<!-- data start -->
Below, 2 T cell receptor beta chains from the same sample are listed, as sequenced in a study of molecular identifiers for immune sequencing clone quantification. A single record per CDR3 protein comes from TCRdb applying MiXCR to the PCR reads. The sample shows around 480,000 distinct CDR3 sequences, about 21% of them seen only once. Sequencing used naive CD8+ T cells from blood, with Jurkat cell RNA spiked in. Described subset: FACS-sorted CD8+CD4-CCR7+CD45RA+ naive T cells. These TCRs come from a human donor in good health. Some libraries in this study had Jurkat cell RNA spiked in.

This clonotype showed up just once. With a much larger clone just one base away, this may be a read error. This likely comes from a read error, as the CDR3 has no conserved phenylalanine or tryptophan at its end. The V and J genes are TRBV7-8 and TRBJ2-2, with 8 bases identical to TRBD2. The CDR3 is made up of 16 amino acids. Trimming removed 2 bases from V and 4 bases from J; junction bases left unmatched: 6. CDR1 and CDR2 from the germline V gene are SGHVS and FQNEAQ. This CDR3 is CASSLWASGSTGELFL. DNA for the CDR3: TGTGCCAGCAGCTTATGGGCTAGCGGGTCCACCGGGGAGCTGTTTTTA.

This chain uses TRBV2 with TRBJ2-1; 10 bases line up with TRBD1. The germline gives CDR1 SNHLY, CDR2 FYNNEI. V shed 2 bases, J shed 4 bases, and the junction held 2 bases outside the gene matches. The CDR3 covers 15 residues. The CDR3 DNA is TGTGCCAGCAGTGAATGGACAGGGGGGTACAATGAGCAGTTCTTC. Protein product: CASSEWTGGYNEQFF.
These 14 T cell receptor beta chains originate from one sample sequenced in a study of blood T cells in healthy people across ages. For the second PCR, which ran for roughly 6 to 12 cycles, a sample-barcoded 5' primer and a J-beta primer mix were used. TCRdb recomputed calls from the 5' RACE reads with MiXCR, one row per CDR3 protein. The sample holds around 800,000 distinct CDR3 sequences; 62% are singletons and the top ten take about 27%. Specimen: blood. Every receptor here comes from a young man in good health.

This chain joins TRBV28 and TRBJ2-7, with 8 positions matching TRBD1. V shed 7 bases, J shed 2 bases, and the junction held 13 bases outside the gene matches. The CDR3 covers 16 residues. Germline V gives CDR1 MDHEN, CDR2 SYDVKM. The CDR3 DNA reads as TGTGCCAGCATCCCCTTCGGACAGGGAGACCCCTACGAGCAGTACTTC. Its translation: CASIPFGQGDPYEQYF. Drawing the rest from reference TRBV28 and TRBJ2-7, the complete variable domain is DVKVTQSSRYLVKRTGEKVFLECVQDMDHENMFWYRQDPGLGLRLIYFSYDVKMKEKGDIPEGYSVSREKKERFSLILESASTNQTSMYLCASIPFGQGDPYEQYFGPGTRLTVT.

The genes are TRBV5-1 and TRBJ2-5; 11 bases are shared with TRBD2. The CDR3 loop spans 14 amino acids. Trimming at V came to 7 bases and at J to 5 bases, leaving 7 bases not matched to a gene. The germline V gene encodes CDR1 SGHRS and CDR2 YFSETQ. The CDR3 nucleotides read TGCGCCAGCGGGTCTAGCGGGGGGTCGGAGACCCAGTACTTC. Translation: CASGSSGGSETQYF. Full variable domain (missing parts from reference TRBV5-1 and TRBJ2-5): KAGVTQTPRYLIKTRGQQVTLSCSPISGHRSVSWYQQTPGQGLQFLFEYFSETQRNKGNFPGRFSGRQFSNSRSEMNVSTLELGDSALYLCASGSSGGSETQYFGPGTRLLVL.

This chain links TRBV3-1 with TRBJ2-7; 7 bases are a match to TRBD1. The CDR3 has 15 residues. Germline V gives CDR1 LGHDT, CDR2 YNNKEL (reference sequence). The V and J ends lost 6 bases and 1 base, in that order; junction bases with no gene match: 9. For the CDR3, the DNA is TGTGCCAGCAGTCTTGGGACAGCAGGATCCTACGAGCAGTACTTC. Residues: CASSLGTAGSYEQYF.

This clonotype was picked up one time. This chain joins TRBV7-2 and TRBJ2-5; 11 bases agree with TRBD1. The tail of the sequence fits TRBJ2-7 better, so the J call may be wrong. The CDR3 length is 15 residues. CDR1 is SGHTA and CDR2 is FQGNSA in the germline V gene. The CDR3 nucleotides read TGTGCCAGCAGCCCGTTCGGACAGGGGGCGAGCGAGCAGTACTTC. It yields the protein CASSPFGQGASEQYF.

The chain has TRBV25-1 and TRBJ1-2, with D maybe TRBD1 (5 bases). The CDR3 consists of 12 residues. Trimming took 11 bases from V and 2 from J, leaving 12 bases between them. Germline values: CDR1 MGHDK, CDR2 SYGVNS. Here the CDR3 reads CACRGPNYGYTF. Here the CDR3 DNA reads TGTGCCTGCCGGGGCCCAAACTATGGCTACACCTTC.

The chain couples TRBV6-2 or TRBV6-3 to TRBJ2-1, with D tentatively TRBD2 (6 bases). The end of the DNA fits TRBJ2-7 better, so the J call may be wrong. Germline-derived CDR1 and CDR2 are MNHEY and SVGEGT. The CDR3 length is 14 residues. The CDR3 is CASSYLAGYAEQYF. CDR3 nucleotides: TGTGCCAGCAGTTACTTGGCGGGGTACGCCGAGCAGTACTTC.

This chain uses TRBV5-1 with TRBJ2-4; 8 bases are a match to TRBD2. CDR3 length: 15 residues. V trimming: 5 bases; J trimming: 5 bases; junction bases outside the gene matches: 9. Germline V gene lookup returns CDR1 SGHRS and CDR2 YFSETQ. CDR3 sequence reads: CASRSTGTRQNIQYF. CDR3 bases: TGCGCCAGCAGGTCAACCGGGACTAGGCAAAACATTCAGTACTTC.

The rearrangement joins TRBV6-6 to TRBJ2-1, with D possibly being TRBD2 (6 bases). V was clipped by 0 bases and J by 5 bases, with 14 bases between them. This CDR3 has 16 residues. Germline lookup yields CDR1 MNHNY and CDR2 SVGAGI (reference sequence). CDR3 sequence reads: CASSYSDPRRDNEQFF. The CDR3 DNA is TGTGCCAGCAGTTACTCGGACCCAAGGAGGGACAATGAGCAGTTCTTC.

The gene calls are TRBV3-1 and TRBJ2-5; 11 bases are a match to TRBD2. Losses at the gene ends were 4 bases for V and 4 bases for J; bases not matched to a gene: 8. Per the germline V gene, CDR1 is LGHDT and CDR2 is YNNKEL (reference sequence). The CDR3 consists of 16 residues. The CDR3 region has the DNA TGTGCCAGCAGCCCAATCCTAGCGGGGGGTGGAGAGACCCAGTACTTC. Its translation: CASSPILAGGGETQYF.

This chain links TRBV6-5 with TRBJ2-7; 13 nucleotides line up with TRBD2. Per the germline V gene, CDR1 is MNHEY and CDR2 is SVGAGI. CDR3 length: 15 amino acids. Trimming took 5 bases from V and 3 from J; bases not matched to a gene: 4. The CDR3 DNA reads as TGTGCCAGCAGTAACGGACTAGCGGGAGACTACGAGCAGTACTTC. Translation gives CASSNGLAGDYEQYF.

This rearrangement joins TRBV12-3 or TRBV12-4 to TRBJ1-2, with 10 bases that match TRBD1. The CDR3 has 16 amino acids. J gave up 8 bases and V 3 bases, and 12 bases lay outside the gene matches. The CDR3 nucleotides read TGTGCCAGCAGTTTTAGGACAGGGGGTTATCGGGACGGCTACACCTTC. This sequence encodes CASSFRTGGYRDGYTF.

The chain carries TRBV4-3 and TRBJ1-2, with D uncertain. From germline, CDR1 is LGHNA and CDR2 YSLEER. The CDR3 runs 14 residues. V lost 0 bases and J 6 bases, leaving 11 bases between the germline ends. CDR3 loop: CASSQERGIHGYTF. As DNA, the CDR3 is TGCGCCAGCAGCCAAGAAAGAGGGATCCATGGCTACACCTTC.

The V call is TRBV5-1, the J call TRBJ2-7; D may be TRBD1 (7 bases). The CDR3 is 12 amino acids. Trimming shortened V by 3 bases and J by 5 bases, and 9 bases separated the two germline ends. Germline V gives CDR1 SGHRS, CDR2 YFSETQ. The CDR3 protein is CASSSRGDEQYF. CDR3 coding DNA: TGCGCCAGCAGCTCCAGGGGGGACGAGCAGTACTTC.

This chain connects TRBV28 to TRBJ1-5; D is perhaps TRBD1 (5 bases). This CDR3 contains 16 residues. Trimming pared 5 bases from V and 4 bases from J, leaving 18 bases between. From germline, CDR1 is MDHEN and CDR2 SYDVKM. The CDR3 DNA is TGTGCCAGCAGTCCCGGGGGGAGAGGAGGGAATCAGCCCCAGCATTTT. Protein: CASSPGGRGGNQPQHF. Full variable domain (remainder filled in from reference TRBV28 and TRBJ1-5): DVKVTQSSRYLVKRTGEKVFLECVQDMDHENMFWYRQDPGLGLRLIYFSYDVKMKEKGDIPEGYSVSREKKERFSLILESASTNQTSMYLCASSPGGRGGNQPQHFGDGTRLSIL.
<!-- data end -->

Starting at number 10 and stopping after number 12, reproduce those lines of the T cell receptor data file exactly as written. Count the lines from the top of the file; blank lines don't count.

The chain couples TRBV6-2 or TRBV6-3 to TRBJ2-1, with D tentatively TRBD2 (6 bases). The end of the DNA fits TRBJ2-7 better, so the J call may be wrong. Germline-derived CDR1 and CDR2 are MNHEY and SVGEGT. The CDR3 length is 14 residues. The CDR3 is CASSYLAGYAEQYF. CDR3 nucleotides: TGTGCCAGCAGTTACTTGGCGGGGTACGCCGAGCAGTACTTC.

This chain uses TRBV5-1 with TRBJ2-4; 8 bases are a match to TRBD2. CDR3 length: 15 residues. V trimming: 5 bases; J trimming: 5 bases; junction bases outside the gene matches: 9. Germline V gene lookup returns CDR1 SGHRS and CDR2 YFSETQ. CDR3 sequence reads: CASRSTGTRQNIQYF. CDR3 bases: TGCGCCAGCAGGTCAACCGGGACTAGGCAAAACATTCAGTACTTC.

The rearrangement joins TRBV6-6 to TRBJ2-1, with D possibly being TRBD2 (6 bases). V was clipped by 0 bases and J by 5 bases, with 14 bases between them. This CDR3 has 16 residues. Germline lookup yields CDR1 MNHNY and CDR2 SVGAGI (reference sequence). CDR3 sequence reads: CASSYSDPRRDNEQFF. The CDR3 DNA is TGTGCCAGCAGTTACTCGGACCCAAGGAGGGACAATGAGCAGTTCTTC.